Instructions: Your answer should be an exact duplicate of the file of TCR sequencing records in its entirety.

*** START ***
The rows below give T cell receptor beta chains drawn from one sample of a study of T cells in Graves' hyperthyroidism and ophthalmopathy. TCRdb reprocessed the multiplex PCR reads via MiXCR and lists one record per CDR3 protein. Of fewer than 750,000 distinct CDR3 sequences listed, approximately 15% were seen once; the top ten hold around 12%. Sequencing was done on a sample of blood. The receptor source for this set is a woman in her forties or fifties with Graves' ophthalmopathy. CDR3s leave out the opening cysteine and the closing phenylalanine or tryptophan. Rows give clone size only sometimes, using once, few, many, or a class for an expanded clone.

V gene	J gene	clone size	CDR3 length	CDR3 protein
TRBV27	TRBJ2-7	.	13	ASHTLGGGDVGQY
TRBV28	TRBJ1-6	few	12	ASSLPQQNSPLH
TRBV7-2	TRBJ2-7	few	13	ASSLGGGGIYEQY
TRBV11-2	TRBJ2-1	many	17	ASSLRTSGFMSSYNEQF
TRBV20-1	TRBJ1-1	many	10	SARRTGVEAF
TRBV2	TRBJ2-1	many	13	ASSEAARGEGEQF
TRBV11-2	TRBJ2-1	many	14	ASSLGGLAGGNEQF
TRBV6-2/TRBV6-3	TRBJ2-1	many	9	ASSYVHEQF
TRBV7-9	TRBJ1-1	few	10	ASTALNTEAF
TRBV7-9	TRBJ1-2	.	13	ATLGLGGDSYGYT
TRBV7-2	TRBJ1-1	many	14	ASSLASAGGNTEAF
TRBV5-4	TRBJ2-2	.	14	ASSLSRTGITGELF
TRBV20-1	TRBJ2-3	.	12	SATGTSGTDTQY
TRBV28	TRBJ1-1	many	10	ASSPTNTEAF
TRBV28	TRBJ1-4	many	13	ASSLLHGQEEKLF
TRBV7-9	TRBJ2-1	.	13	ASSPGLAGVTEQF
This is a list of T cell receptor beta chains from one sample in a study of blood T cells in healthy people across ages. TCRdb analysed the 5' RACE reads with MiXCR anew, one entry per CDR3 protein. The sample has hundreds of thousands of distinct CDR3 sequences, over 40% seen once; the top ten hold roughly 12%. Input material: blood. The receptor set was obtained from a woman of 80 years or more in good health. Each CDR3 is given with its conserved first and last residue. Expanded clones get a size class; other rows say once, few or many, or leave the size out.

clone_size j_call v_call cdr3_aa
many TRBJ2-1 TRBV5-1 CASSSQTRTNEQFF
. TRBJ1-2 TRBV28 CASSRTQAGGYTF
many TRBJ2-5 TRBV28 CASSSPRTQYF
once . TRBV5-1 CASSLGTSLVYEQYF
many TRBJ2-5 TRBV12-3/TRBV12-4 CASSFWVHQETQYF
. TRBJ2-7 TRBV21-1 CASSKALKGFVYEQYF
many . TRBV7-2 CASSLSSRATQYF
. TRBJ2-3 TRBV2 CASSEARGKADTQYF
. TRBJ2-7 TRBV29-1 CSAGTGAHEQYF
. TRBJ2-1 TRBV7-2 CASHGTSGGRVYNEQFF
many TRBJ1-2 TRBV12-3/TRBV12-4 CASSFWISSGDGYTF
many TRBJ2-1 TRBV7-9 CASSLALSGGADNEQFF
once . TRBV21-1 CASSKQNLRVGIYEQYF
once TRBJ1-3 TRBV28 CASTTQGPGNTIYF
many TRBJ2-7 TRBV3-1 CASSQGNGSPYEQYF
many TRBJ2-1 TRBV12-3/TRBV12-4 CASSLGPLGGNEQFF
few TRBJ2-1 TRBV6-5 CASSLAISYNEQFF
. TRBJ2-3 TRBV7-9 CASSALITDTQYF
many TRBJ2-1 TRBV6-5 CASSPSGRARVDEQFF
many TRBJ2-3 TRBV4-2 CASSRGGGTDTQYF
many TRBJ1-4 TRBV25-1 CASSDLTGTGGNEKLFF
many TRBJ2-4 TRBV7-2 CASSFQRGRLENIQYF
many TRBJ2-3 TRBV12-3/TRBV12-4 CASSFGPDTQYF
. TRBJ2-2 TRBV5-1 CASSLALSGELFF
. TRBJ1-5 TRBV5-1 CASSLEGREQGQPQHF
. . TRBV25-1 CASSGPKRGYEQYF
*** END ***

The rows below give T cell receptor beta chains drawn from one sample of a study of T cells in Graves' hyperthyroidism and ophthalmopathy. TCRdb reprocessed the multiplex PCR reads via MiXCR and lists one record per CDR3 protein. Of fewer than 750,000 distinct CDR3 sequences listed, approximately 15% were seen once; the top ten hold around 12%. Sequencing was done on a sample of blood. The receptor source for this set is a woman in her forties or fifties with Graves' ophthalmopathy. CDR3s leave out the opening cysteine and the closing phenylalanine or tryptophan. Rows give clone size only sometimes, using once, few, many, or a class for an expanded clone.

V gene	J gene	clone size	CDR3 length	CDR3 protein
TRBV27	TRBJ2-7	.	13	ASHTLGGGDVGQY
TRBV28	TRBJ1-6	few	12	ASSLPQQNSPLH
TRBV7-2	TRBJ2-7	few	13	ASSLGGGGIYEQY
TRBV11-2	TRBJ2-1	many	17	ASSLRTSGFMSSYNEQF
TRBV20-1	TRBJ1-1	many	10	SARRTGVEAF
TRBV2	TRBJ2-1	many	13	ASSEAARGEGEQF
TRBV11-2	TRBJ2-1	many	14	ASSLGGLAGGNEQF
TRBV6-2/TRBV6-3	TRBJ2-1	many	9	ASSYVHEQF
TRBV7-9	TRBJ1-1	few	10	ASTALNTEAF
TRBV7-9	TRBJ1-2	.	13	ATLGLGGDSYGYT
TRBV7-2	TRBJ1-1	many	14	ASSLASAGGNTEAF
TRBV5-4	TRBJ2-2	.	14	ASSLSRTGITGELF
TRBV20-1	TRBJ2-3	.	12	SATGTSGTDTQY
TRBV28	TRBJ1-1	many	10	ASSPTNTEAF
TRBV28	TRBJ1-4	many	13	ASSLLHGQEEKLF
TRBV7-9	TRBJ2-1	.	13	ASSPGLAGVTEQF
This is a list of T cell receptor beta chains from one sample in a study of blood T cells in healthy people across ages. TCRdb analysed the 5' RACE reads with MiXCR anew, one entry per CDR3 protein. The sample has hundreds of thousands of distinct CDR3 sequences, over 40% seen once; the top ten hold roughly 12%. Input material: blood. The receptor set was obtained from a woman of 80 years or more in good health. Each CDR3 is given with its conserved first and last residue. Expanded clones get a size class; other rows say once, few or many, or leave the size out.

clone_size j_call v_call cdr3_aa
many TRBJ2-1 TRBV5-1 CASSSQTRTNEQFF
. TRBJ1-2 TRBV28 CASSRTQAGGYTF
many TRBJ2-5 TRBV28 CASSSPRTQYF
once . TRBV5-1 CASSLGTSLVYEQYF
many TRBJ2-5 TRBV12-3/TRBV12-4 CASSFWVHQETQYF
. TRBJ2-7 TRBV21-1 CASSKALKGFVYEQYF
many . TRBV7-2 CASSLSSRATQYF
. TRBJ2-3 TRBV2 CASSEARGKADTQYF
. TRBJ2-7 TRBV29-1 CSAGTGAHEQYF
. TRBJ2-1 TRBV7-2 CASHGTSGGRVYNEQFF
many TRBJ1-2 TRBV12-3/TRBV12-4 CASSFWISSGDGYTF
many TRBJ2-1 TRBV7-9 CASSLALSGGADNEQFF
once . TRBV21-1 CASSKQNLRVGIYEQYF
once TRBJ1-3 TRBV28 CASTTQGPGNTIYF
many TRBJ2-7 TRBV3-1 CASSQGNGSPYEQYF
many TRBJ2-1 TRBV12-3/TRBV12-4 CASSLGPLGGNEQFF
few TRBJ2-1 TRBV6-5 CASSLAISYNEQFF
. TRBJ2-3 TRBV7-9 CASSALITDTQYF
many TRBJ2-1 TRBV6-5 CASSPSGRARVDEQFF
many TRBJ2-3 TRBV4-2 CASSRGGGTDTQYF
many TRBJ1-4 TRBV25-1 CASSDLTGTGGNEKLFF
many TRBJ2-4 TRBV7-2 CASSFQRGRLENIQYF
many TRBJ2-3 TRBV12-3/TRBV12-4 CASSFGPDTQYF
. TRBJ2-2 TRBV5-1 CASSLALSGELFF
. TRBJ1-5 TRBV5-1 CASSLEGREQGQPQHF
. . TRBV25-1 CASSGPKRGYEQYF